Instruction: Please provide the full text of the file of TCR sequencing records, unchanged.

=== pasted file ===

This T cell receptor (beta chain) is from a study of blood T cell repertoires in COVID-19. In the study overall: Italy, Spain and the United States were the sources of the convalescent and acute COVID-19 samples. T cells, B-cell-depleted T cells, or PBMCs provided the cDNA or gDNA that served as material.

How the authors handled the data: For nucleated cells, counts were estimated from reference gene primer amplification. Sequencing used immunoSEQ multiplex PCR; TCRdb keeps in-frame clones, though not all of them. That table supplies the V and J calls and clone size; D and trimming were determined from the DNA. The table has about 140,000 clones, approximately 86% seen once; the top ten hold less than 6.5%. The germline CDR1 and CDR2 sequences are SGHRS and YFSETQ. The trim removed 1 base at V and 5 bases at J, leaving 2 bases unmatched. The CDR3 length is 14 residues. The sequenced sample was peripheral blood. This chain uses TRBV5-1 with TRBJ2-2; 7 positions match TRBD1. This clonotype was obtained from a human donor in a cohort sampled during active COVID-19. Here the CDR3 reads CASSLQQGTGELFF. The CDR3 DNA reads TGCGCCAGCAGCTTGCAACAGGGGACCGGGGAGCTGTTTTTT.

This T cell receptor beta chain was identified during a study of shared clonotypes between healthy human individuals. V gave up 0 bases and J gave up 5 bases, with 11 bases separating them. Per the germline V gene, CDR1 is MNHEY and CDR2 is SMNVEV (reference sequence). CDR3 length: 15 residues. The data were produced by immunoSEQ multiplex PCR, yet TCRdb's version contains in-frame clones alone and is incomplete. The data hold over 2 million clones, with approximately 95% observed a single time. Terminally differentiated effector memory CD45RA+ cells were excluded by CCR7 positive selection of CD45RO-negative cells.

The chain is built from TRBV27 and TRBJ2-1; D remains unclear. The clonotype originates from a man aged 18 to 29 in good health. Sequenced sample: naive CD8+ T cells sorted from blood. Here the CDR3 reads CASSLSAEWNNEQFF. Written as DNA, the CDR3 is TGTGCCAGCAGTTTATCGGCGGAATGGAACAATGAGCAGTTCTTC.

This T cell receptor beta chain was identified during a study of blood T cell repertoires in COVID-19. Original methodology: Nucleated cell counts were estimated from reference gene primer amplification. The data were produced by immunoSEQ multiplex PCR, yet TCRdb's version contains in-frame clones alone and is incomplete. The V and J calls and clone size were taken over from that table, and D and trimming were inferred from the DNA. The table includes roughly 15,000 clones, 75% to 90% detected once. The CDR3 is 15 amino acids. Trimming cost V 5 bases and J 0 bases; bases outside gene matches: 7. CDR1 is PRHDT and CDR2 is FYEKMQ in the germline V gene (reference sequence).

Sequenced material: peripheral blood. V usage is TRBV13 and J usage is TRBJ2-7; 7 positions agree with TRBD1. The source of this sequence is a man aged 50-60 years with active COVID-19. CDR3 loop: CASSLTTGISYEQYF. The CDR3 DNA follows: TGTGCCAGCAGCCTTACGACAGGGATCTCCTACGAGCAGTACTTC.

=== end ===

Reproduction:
This T cell receptor (beta chain) is from a study of blood T cell repertoires in COVID-19. In the study overall: Italy, Spain and the United States were the sources of the convalescent and acute COVID-19 samples. T cells, B-cell-depleted T cells, or PBMCs provided the cDNA or gDNA that served as material.

How the authors handled the data: For nucleated cells, counts were estimated from reference gene primer amplification. Sequencing used immunoSEQ multiplex PCR; TCRdb keeps in-frame clones, though not all of them. That table supplies the V and J calls and clone size; D and trimming were determined from the DNA. The table has about 140,000 clones, approximately 86% seen once; the top ten hold less than 6.5%. The germline CDR1 and CDR2 sequences are SGHRS and YFSETQ. The trim removed 1 base at V and 5 bases at J, leaving 2 bases unmatched. The CDR3 length is 14 residues. The sequenced sample was peripheral blood. This chain uses TRBV5-1 with TRBJ2-2; 7 positions match TRBD1. This clonotype was obtained from a human donor in a cohort sampled during active COVID-19. Here the CDR3 reads CASSLQQGTGELFF. The CDR3 DNA reads TGCGCCAGCAGCTTGCAACAGGGGACCGGGGAGCTGTTTTTT.

This T cell receptor beta chain was identified during a study of shared clonotypes between healthy human individuals. V gave up 0 bases and J gave up 5 bases, with 11 bases separating them. Per the germline V gene, CDR1 is MNHEY and CDR2 is SMNVEV (reference sequence). CDR3 length: 15 residues. The data were produced by immunoSEQ multiplex PCR, yet TCRdb's version contains in-frame clones alone and is incomplete. The data hold over 2 million clones, with approximately 95% observed a single time. Terminally differentiated effector memory CD45RA+ cells were excluded by CCR7 positive selection of CD45RO-negative cells.

The chain is built from TRBV27 and TRBJ2-1; D remains unclear. The clonotype originates from a man aged 18 to 29 in good health. Sequenced sample: naive CD8+ T cells sorted from blood. Here the CDR3 reads CASSLSAEWNNEQFF. Written as DNA, the CDR3 is TGTGCCAGCAGTTTATCGGCGGAATGGAACAATGAGCAGTTCTTC.

This T cell receptor beta chain was identified during a study of blood T cell repertoires in COVID-19. Original methodology: Nucleated cell counts were estimated from reference gene primer amplification. The data were produced by immunoSEQ multiplex PCR, yet TCRdb's version contains in-frame clones alone and is incomplete. The V and J calls and clone size were taken over from that table, and D and trimming were inferred from the DNA. The table includes roughly 15,000 clones, 75% to 90% detected once. The CDR3 is 15 amino acids. Trimming cost V 5 bases and J 0 bases; bases outside gene matches: 7. CDR1 is PRHDT and CDR2 is FYEKMQ in the germline V gene (reference sequence).

Sequenced material: peripheral blood. V usage is TRBV13 and J usage is TRBJ2-7; 7 positions agree with TRBD1. The source of this sequence is a man aged 50-60 years with active COVID-19. CDR3 loop: CASSLTTGISYEQYF. The CDR3 DNA follows: TGTGCCAGCAGCCTTACGACAGGGATCTCCTACGAGCAGTACTTC.